Kunsthaus Zürich presents 'Joan Miró - Wall, Frieze, Mural' | ITSLIQUID

Kunsthaus Zürich presents ‘Joan Miró – Wall, Frieze, Mural’

Art | December 21, 2015 |

001Image courtesy of Kunsthaus Zürich

Kunsthaus Zürich presents ‘Joan Miró – Wall, Frieze, Mural’

From 2 October 2015 until 24 January 2016 Kunsthaus Zürich presents ‘Joan Miró – Wall, Frieze, Mural’, a ground – breaking exhibition that presents Miró’s large – scale mural works in the context of his oeuvre as a whole and which proposes an atypical reading of the artist’s approach to painting. It points out important constants in the artist’s career,  not least the inherently monumental quality of his art and his desire to work on a large scale. The exhibition presents some 70 works from the finest public and private collections in Europe and the US. Miró’s work is distinguished by a compelling directness and an emphatically material quality. Unsurprisingly, then, his statements about his work often focus on ‘pure’, simple forms and on the surface of the wall as the wellspring of his painting. At first, it was the walls of the family farmhouse at Mont-roig, south of Barcelona. These formed the starting point for his well – known painting The Farm (1921–22), in which he recorded their material beauty with meticulous attention to detail and to great poetic effect, including such ‘imperfections’ as blades of grass, seedlings, insects, blotches and cracks in the plaster.

002Image courtesy of Kunsthaus Zürich

Miró viewed both reality and its representation in art in material terms. For him, the wall was thus not merely an object to be depicted: its materiality also dictated the intensely physical, tactile quality of his images. In this way, the matter of reality corresponded to the matter of his paintings. This move away from a straightforward reproduction of reality to the equation of the picture plane with a wall informed his work from the outset. We have chosen to show The Farm alongside The Hope of a Condemned Man (1974), linking Miró’s early representations of walls with the wall-like graffiti in that monumental late triptych and its harrowing indictment of Franco’s continued cruelty during the final years of his regime.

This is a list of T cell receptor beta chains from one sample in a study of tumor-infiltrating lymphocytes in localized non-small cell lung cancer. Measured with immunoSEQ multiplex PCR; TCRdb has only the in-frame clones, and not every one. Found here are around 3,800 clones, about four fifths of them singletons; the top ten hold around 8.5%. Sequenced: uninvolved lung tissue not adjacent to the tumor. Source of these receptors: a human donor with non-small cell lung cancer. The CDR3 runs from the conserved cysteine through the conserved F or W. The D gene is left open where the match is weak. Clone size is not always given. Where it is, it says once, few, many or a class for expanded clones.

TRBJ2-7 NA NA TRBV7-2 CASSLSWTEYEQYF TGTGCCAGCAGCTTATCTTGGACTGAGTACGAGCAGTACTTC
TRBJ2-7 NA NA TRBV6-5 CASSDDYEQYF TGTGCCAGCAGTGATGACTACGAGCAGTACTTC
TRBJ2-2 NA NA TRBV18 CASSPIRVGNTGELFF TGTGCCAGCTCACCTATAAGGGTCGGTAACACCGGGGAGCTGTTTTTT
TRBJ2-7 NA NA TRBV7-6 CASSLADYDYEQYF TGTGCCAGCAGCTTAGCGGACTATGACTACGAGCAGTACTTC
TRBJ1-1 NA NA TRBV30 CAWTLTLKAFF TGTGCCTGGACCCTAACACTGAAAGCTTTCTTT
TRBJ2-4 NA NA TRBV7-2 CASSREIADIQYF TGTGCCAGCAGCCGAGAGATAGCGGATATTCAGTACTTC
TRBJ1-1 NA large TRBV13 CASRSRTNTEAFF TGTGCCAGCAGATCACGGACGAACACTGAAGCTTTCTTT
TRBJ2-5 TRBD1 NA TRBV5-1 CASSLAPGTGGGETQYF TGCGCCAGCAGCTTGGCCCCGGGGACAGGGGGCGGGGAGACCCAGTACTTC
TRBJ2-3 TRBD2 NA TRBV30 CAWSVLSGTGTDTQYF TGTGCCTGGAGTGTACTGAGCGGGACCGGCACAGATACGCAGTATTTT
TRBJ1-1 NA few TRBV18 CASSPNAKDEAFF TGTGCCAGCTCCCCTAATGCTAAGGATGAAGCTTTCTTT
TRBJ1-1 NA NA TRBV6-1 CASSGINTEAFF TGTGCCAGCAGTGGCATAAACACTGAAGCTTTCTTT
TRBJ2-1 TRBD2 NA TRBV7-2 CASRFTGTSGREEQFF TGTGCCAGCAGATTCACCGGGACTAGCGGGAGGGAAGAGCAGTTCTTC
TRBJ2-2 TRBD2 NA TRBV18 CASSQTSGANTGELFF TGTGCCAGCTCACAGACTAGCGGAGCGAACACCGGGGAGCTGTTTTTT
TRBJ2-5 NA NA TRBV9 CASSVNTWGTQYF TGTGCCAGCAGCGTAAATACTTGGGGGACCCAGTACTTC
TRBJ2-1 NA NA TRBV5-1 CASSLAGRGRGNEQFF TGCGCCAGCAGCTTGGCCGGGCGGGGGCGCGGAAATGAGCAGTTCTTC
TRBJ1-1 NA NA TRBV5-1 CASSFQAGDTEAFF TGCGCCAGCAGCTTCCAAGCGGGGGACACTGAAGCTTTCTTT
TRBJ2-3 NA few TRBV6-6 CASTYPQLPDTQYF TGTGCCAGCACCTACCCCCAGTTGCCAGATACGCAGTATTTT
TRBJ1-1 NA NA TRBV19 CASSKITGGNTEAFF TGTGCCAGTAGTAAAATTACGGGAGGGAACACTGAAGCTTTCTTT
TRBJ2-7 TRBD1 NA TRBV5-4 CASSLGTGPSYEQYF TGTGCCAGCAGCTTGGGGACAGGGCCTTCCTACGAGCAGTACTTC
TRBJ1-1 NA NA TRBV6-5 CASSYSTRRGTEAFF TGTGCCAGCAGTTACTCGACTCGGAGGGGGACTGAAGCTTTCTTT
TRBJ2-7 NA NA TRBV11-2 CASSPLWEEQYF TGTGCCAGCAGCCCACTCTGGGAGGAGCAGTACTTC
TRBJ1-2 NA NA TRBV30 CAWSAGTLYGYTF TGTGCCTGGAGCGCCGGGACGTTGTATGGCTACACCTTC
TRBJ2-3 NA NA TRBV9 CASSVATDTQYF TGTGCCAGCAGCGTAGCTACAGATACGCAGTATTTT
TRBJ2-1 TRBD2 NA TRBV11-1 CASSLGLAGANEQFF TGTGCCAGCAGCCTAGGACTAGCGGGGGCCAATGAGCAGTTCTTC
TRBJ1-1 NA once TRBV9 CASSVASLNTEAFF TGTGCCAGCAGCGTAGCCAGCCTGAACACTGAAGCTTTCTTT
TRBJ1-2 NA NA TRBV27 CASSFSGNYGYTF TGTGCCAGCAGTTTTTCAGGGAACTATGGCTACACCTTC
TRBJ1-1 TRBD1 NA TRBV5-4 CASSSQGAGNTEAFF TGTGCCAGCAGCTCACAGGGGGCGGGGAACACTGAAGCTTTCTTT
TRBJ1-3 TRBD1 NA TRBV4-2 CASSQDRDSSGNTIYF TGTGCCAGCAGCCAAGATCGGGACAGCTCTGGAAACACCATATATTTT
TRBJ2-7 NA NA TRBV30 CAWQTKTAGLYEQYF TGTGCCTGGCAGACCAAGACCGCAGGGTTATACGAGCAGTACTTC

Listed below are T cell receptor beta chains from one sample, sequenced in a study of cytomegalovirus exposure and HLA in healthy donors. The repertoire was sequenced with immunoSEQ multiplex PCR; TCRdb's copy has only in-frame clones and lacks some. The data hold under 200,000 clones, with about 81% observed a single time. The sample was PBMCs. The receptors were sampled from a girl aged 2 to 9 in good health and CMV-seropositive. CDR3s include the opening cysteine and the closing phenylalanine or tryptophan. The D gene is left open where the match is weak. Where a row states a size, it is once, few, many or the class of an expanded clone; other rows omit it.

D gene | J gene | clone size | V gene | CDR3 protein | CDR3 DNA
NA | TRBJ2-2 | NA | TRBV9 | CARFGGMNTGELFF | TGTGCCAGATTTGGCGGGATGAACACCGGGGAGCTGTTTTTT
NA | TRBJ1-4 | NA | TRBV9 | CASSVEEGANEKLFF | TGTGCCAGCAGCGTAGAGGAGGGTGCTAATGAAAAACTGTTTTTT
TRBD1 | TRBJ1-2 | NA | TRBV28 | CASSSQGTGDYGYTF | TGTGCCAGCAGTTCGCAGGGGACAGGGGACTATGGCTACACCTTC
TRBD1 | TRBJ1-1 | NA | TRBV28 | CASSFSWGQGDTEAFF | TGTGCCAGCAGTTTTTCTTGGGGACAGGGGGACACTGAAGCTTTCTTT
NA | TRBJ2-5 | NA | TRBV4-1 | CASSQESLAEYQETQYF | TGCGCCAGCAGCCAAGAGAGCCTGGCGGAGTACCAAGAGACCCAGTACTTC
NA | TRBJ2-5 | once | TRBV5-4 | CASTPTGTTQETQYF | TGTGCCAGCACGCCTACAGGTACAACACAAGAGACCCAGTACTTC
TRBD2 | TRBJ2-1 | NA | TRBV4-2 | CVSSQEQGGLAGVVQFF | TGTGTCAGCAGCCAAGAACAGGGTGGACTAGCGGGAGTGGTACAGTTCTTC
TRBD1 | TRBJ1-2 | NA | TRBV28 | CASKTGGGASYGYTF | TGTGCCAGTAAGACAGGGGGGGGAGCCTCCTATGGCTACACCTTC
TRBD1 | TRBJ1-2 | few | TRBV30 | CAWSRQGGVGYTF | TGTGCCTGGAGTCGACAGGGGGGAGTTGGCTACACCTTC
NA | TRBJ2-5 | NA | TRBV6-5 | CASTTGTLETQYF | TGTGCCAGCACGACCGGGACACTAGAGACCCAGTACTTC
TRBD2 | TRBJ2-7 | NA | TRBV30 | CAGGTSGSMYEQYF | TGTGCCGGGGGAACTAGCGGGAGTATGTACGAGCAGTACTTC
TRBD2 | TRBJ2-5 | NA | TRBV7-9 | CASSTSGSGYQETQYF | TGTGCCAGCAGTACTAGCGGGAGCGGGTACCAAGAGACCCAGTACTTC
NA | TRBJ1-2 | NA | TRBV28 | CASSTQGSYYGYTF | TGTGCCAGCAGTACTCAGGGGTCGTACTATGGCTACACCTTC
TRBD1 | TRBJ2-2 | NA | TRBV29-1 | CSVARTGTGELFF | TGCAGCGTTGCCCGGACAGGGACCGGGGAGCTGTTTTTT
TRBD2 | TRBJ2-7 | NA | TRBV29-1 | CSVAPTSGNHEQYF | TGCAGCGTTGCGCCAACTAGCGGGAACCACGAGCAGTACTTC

003Image courtesy of Kunsthaus Zürich

This pairing of an early with a late work establishes a strategy pursued throughout the exhibition. Miró’s approach to the wall explains the care with which he selected and prepared the grounds of his pictures at every stage of his career. Here, as elsewhere, he often worked in series, and the exhibition installation mirrors that practice by uniting works executed on grounds of a similar colour or using similar everyday materials.

more. www.kunsthaus.ch

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